Document Type

Thesis

Degree

M.A.

Degree Granting Department

Sociology

Major Professor

Shawn C. Bingham

Keywords

Aesthetics, Art, Art Education, Artist, Culture Industry, Narrative

Abstract

The current study will investigate how identities and roles of the artist converge with competing identities and roles fostered at the institutional level within an art college as revealed through the marketing literature that they produce to attract students and business partnerships. The sociological focus for this proposal is the tension between art as a creative expressive endeavor and art as a commodity that has entered into social transactions unintended by the original expression of the artist. The researcher documents and describes (via narrative analysis) how an art school negotiates competing relationships between the pressures to teach and promote art for the sake of aesthetic and personal value (autonomy) versus the pressure to teach and promote art for school subsidized market values.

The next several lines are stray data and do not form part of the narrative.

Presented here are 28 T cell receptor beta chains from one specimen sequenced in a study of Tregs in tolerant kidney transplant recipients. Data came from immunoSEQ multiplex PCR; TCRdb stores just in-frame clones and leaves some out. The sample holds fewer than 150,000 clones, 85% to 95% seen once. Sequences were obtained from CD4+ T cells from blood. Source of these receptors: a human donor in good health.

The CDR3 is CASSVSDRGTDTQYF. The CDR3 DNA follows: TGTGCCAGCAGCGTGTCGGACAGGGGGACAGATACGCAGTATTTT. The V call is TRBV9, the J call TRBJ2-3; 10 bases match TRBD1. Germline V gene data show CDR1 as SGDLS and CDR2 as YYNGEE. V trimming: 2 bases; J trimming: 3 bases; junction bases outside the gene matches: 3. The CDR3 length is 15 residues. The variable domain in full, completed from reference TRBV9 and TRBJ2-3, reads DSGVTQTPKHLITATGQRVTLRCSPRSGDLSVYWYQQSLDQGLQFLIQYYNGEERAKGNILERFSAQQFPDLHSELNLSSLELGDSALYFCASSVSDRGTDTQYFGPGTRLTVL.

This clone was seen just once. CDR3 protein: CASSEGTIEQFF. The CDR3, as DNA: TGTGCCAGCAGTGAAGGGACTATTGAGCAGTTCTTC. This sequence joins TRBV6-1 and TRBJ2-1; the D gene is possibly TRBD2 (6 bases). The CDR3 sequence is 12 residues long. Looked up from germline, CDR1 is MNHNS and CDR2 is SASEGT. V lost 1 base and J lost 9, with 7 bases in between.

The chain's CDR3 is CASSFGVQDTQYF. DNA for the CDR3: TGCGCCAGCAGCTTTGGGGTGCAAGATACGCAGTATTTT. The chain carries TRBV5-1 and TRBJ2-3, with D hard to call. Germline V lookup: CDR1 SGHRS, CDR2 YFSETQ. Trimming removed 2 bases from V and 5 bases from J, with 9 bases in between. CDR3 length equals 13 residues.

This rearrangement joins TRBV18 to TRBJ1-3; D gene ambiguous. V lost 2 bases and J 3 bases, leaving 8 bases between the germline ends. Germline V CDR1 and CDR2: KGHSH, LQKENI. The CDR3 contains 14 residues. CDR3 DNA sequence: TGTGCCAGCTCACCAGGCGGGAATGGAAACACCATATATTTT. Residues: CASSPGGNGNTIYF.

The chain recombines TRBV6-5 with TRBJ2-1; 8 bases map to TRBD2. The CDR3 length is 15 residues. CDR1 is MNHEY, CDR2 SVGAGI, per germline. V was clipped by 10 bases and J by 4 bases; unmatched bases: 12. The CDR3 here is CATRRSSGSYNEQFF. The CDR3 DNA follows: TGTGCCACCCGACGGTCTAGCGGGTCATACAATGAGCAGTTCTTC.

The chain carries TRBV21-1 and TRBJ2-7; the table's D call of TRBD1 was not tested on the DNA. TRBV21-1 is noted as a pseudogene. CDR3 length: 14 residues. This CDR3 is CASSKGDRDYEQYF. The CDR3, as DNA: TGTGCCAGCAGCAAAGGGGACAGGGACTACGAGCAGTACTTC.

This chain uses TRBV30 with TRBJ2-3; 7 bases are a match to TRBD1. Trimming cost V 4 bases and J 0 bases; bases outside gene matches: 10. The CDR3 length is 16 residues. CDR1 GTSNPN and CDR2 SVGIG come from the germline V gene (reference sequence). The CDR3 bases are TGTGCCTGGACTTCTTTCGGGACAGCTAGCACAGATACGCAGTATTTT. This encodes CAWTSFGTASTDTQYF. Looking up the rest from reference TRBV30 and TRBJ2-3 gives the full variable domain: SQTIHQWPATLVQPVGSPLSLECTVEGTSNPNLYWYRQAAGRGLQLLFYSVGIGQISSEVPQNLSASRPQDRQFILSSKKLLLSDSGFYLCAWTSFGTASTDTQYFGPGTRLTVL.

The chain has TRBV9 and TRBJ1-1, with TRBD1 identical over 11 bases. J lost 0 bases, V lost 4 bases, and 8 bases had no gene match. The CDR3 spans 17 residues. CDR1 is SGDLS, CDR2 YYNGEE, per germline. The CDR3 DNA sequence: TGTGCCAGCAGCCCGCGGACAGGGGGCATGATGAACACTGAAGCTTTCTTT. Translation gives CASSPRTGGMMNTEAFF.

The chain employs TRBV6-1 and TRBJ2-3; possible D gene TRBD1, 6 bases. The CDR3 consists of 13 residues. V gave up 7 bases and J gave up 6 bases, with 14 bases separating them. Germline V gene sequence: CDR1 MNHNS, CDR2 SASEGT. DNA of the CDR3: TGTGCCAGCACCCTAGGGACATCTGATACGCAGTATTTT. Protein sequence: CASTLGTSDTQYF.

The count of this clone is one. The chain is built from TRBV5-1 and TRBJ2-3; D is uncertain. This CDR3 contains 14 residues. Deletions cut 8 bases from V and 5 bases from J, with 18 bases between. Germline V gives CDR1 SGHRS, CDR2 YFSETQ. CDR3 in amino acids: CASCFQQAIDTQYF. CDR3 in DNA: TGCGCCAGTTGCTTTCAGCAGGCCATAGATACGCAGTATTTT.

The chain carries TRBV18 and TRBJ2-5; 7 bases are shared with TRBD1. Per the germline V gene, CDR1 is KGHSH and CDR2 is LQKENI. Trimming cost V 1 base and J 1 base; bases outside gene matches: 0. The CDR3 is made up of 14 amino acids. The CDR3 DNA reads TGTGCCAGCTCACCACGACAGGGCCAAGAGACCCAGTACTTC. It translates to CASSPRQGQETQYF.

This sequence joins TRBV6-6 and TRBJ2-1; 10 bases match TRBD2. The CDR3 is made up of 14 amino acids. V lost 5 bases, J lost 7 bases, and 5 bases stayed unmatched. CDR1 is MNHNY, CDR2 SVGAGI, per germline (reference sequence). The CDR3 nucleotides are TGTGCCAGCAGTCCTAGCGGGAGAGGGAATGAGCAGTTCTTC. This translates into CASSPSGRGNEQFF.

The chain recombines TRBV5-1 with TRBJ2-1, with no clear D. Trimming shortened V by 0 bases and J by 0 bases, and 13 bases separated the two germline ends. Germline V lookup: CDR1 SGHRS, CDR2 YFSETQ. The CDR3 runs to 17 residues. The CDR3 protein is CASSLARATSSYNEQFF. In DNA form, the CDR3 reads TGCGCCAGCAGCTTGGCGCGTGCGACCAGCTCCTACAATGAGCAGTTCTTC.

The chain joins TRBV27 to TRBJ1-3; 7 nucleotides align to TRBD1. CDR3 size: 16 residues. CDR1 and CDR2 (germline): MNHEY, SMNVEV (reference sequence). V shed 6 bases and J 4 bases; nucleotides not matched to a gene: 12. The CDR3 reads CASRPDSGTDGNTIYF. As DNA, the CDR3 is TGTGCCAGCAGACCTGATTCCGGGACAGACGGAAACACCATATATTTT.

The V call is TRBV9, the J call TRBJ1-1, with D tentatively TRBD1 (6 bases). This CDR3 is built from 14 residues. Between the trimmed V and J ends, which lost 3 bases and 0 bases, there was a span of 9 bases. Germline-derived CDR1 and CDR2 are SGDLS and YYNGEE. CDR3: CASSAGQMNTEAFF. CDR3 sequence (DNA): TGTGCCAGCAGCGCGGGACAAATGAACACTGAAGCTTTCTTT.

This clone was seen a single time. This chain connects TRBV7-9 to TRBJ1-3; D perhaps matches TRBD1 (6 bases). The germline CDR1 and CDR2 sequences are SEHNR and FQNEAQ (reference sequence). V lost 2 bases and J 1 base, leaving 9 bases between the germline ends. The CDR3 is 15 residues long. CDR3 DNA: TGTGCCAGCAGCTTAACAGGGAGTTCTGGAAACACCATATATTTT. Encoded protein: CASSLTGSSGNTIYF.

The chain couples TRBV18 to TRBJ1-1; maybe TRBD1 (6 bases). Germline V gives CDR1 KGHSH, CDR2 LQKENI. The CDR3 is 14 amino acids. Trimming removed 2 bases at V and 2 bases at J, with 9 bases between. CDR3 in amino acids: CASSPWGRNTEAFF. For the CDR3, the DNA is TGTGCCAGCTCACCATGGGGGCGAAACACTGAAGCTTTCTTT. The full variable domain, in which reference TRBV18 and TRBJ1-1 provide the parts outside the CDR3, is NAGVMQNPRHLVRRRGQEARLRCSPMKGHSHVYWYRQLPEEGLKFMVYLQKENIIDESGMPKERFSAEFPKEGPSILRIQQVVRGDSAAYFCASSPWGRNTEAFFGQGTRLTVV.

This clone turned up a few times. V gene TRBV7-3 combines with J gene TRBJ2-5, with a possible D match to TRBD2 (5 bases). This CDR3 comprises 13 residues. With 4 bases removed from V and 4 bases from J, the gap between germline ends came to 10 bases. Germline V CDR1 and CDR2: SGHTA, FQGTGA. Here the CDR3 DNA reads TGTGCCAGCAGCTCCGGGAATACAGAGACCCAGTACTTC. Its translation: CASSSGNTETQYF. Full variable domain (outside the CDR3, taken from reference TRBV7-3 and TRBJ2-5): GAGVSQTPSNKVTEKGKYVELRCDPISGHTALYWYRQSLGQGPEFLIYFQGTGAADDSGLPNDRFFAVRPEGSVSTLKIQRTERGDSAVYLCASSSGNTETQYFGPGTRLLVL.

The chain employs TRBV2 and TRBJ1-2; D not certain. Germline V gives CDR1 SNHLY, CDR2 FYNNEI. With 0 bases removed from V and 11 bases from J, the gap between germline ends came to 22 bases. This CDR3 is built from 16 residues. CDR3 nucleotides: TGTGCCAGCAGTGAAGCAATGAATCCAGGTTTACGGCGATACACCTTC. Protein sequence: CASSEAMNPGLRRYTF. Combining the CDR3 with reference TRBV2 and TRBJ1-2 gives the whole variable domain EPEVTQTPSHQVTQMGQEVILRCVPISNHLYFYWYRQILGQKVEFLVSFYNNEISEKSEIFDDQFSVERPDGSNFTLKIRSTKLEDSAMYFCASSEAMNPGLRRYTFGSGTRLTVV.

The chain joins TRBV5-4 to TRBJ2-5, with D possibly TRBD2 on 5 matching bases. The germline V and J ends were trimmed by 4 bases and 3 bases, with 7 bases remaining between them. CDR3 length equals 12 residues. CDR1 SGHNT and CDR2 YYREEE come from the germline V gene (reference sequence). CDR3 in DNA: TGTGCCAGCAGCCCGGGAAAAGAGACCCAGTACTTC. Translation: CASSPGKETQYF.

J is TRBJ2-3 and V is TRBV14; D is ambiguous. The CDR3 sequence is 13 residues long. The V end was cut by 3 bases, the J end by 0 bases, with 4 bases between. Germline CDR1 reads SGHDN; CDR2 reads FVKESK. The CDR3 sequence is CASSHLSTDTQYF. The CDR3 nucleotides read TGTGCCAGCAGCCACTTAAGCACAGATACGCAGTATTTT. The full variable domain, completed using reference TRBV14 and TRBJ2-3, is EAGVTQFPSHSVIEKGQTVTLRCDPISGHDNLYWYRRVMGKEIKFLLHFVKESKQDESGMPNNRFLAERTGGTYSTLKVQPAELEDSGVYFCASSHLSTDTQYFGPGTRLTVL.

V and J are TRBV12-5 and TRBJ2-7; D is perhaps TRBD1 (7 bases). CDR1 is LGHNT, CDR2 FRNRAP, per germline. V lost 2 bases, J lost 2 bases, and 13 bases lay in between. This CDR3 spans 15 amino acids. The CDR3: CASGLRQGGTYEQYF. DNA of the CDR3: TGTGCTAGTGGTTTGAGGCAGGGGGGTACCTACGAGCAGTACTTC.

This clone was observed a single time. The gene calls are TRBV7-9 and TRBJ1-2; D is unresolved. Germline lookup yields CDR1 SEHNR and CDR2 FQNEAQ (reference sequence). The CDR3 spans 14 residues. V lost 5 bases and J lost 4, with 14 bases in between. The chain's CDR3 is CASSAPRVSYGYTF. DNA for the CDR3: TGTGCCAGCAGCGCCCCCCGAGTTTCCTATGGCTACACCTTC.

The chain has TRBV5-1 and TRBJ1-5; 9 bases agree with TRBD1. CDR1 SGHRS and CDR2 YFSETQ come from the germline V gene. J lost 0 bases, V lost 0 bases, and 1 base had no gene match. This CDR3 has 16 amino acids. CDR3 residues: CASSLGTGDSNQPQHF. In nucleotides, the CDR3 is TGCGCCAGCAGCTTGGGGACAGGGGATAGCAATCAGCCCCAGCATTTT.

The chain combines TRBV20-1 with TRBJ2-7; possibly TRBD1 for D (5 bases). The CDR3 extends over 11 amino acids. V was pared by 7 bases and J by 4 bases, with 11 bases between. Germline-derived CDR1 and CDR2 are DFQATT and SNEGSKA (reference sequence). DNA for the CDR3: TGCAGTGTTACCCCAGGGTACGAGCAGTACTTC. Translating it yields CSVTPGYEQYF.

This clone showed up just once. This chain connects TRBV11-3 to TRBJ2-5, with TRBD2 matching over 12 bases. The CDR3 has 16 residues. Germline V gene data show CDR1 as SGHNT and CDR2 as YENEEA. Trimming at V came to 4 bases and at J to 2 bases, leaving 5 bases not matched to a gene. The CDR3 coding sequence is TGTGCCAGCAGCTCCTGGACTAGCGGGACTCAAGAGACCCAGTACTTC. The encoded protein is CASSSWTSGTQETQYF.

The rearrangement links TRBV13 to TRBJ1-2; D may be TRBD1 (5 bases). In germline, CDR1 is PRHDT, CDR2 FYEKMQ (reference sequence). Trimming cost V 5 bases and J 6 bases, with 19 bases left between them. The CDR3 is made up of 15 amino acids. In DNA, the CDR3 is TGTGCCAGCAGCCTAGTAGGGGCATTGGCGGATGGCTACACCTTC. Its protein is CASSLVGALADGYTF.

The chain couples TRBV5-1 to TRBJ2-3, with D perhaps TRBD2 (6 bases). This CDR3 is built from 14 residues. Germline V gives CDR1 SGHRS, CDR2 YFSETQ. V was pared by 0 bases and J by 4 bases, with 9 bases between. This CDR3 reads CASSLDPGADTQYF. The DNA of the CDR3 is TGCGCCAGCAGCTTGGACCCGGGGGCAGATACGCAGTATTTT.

The data for the current study will come from the Ringling College of Art and Design website and brochures from the school that advertise the educational opportunities available to prospective students. The analyses will focus on the particular language, cultural codes, and stories that the school uses to describe the 1) identity and purpose of the institution, 2) types of students (ideal students) they are looking for to attend the school, 3) artistic opportunities open to students, 4) types of collaborations with organizations/businesses outside of the institution, and 5) goals, and production/consumption of art.

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